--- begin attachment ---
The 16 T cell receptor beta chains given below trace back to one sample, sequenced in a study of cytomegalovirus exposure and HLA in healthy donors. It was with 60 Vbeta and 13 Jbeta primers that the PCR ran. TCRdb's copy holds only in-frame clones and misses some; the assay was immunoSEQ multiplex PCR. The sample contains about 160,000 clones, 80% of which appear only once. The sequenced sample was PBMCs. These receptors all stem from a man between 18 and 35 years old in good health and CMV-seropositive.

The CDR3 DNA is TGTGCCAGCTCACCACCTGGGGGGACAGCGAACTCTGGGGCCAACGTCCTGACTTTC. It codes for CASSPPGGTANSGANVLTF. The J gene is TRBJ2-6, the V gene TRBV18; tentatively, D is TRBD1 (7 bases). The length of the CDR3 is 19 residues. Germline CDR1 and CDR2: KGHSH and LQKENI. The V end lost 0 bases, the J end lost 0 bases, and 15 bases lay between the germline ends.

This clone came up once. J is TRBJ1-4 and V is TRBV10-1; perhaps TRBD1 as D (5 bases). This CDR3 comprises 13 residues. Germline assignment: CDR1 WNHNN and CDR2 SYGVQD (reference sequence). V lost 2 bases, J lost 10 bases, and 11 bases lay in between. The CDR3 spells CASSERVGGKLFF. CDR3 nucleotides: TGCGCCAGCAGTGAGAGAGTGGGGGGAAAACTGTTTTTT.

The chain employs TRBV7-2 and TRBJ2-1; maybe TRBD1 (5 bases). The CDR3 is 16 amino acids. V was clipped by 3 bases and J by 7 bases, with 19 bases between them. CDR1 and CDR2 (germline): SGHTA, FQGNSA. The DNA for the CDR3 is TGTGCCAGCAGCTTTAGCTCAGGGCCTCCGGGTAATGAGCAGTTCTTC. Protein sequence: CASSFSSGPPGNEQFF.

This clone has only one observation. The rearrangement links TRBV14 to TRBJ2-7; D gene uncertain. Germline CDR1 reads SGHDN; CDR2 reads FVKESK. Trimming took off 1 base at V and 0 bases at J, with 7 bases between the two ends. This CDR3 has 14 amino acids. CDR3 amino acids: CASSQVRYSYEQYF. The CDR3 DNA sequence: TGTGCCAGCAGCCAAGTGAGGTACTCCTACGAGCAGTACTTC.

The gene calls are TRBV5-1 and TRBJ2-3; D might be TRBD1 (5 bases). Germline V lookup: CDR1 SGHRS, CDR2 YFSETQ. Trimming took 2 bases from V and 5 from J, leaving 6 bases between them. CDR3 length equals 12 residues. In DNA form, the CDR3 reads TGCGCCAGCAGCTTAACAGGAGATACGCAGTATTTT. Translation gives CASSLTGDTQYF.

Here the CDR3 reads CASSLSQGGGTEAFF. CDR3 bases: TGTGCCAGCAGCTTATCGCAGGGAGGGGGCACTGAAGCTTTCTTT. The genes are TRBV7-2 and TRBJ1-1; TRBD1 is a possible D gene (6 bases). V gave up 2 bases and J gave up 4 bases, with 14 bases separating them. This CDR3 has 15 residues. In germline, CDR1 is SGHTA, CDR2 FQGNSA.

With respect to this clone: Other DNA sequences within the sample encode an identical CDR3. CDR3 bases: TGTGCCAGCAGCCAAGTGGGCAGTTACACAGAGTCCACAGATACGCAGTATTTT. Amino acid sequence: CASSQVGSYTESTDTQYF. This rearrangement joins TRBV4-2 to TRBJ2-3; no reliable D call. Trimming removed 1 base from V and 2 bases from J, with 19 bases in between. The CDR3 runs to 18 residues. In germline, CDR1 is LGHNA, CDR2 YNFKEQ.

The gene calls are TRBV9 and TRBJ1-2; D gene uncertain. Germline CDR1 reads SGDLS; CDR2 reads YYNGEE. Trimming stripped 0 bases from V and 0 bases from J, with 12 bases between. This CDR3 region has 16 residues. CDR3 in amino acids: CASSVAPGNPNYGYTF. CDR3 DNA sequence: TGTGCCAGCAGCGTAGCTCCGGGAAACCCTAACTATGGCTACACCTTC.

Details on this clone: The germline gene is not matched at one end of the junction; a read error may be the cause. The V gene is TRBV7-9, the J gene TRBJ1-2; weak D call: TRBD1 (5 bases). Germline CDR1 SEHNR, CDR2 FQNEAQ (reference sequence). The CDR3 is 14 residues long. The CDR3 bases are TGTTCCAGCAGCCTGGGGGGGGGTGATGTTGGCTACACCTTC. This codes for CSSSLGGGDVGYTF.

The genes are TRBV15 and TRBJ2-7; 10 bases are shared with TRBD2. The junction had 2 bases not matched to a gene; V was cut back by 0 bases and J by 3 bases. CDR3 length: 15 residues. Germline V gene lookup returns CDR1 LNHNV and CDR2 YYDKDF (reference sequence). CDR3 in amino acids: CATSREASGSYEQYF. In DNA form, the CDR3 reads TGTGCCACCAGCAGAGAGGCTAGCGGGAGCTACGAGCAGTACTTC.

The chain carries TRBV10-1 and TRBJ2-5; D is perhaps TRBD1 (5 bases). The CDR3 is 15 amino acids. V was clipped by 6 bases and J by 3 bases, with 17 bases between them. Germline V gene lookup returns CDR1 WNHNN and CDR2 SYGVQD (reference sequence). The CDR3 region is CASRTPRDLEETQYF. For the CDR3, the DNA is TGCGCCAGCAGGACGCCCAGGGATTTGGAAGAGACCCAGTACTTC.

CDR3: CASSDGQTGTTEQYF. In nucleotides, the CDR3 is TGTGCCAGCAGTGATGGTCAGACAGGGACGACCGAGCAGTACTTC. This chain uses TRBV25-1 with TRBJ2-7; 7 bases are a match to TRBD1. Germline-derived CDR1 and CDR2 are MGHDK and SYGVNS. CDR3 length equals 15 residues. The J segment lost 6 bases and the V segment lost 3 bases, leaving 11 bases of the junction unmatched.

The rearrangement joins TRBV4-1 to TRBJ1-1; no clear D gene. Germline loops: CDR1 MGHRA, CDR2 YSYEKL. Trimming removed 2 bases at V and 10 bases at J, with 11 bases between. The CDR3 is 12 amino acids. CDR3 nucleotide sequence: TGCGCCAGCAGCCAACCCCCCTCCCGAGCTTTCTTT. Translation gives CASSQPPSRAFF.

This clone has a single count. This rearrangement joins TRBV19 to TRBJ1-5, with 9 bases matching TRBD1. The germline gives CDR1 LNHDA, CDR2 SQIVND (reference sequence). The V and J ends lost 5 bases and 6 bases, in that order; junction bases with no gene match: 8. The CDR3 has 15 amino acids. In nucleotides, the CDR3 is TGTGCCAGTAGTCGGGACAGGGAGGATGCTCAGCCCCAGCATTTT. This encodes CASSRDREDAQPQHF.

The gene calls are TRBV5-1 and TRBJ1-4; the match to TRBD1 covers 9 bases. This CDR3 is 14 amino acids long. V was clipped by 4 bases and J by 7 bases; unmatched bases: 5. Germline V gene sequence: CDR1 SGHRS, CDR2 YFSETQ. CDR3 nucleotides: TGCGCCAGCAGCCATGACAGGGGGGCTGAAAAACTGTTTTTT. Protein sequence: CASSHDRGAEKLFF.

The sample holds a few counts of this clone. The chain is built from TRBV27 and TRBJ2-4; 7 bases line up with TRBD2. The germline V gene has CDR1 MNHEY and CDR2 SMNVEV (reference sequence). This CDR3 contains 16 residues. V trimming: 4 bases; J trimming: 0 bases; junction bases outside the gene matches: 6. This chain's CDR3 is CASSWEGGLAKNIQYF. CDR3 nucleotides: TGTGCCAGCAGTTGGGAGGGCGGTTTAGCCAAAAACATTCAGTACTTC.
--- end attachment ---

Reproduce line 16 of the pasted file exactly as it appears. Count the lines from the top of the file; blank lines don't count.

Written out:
The gene calls are TRBV5-1 and TRBJ1-4; the match to TRBD1 covers 9 bases. This CDR3 is 14 amino acids long. V was clipped by 4 bases and J by 7 bases; unmatched bases: 5. Germline V gene sequence: CDR1 SGHRS, CDR2 YFSETQ. CDR3 nucleotides: TGCGCCAGCAGCCATGACAGGGGGGCTGAAAAACTGTTTTTT. Protein sequence: CASSHDRGAEKLFF.